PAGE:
I am not sure if the audio version is better. It was nice hearing it read by a Native American, but I felt his inflection was off at times. I would still highly recommend it!
Definitely Joe. He provided great insight into the mind of a kid.
It was a book about Native American culture, so it was nice hearing it with the correct narrative voice.
Geraldine... she was so sad.
I have seen this book all over the place and have had many people recommend it. I work with Native people in Oregon and I found the book to be both entertaining and educational.
yes, but only if you have read some other works by Louise Erdrich there are characters that pepper this novel from some of her earlier works that make it delightful to hear them mentioned again.
Linda - she just had a mystery about her.
His voice but I felt his accent was spot on...and brought real life to the male characters especially.
That's tough probably "ooops" I just loved him!
I enjoy Louise Erdrich books. Some mystery and suspense mixed in with a well written personal family history. They show the Native American contemporary experience in a new way for me. The Round House is not too long and Gary Farmer does a nicely paced read.
This book was beautifully written, but I was a little bored while listening. I felt detached from the characters and found my mind wandered quite often.
Yes, Gary Farmer was wonderful. Perfect voice.
The elders telling stories.
He has a great voice, a great rhythm and a sense of the stories.
The reader is perfect, just what the story needs, the voice of a native American. This book has all of Erdrich's best qualities: story, passion, mystery, humor, caritas. I will read it again & again.
Addicted to Audible!
I often wonder when I listen to or read a book that I find intolerably dull and boring, if perhaps I missed the point? Maybe more intellectual people than myself understood something I missed? I don't know, all I can say is that I gave it a shot and after the book was done I couldnt even tell you what happened as I couldnt follow the story and forgot whatever I heard a few minutes after listening. I have never listened to such a terrible narration. I am sure that many Native American narrators could have brought some life and excitement to the story- a great reader can make a mediocre book interesting- this narrator did the opposite. The story never captured me, the fables were boring, the characters poorly developed. The book just never seemed to come together into anything I found enlightening or different or significant. I don't recommend wasting your credits on this book.
Yes. It combines a coming of age mystery filled with some really sad moments, some happy times, humor, and the struggle of a family to come to terms with rape and the laws that tied their hands. It also gave a glimpse in to the lives of Native Americans and how they have been discriminated over the years. The characters were so varied and different and they were all developed and weaved through the story. This was not one of those books where you guessed what happened next at every turn, and that's a good thing. The story was both fresh and poignant and the narrator made it even better.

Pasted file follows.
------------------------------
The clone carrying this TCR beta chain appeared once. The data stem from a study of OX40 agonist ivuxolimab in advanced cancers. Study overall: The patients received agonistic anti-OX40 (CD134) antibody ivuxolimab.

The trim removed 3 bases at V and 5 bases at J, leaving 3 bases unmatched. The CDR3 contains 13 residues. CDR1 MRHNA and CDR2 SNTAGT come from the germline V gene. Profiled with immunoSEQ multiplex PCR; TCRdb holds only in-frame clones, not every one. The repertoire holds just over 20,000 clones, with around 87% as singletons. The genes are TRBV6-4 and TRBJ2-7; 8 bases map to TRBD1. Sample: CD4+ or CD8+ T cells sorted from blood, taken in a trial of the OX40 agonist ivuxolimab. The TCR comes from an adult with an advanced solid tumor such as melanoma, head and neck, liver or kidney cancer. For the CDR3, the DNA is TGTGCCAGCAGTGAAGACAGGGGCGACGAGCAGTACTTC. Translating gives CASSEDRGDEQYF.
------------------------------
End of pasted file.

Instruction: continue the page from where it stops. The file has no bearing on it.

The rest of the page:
The birthday gift from Sonja to Mushim (and I listened to the audio version so I doubt that I've spelled his name correctly); I really didn't see that one coming, and even more memorable is how Sonja spilled her story out to Joe in a way that had a very strong impact on both of them.
I feel his voice and accent were perfect for this book. I feel this Native American narrator did a wonderful job, absolutely wonderful.
I loved how the whole community stuck together, taking care of one another.
I liked how there were several little stories that for the most part all came together at the end. It starts out being the story of Joe's family and the terrible tragedy that occurs in their lives and how they react to it, but continues on to pull in the stories of those in their community, their family and friends. The end was sad and I think the book could have ended sooner without adding that part, but, in a way it continued how the four friends stuck together through many life changing events; they were always there for one another. This was a good use of a credit. The story brought to the reader Native American culture, and, how they are treated unfairly by discrimination and laws but keep strong to their heritage. I liked the side stories that brought out culture and history.
I couldn't help but think of the coming of age film Stand By Me while listening to this book. Despite the brutal assault and its aftermath interweaving through the story, I didn't feel this book was too noir or dark - if you're worried you can't handle the subject matter, I'd say try taking it on. The Round House documents the growth of a young man on a reservation, at a pivotal time in his adolescence, as he begins to understand racisms and 'Indian'isms and all sorts of things about the world. I loved Erdrich's writing - it was easy to get lost in - clear and true to its source but not overly verbose. This is a big story, and it contains tales within, so if you are looking for a quick read this may not be the best book for you. I can also see how the narrator might be off-putting, I would listen to a sample before purchasing. I loved his voice and style of narration, found it very refreshing, and thought it went perfectly with the story.
A story about a people we frequently forget about but were here long before most of us, immigrants on this land.
I loved the humanity, the emotion, the search for justice, and of course the voice of brave 13 year-old Joe.
I had to relisten to multiple chapters just for the pleasure of listening to the flow of the words and the telling of story (for example Nanapush)..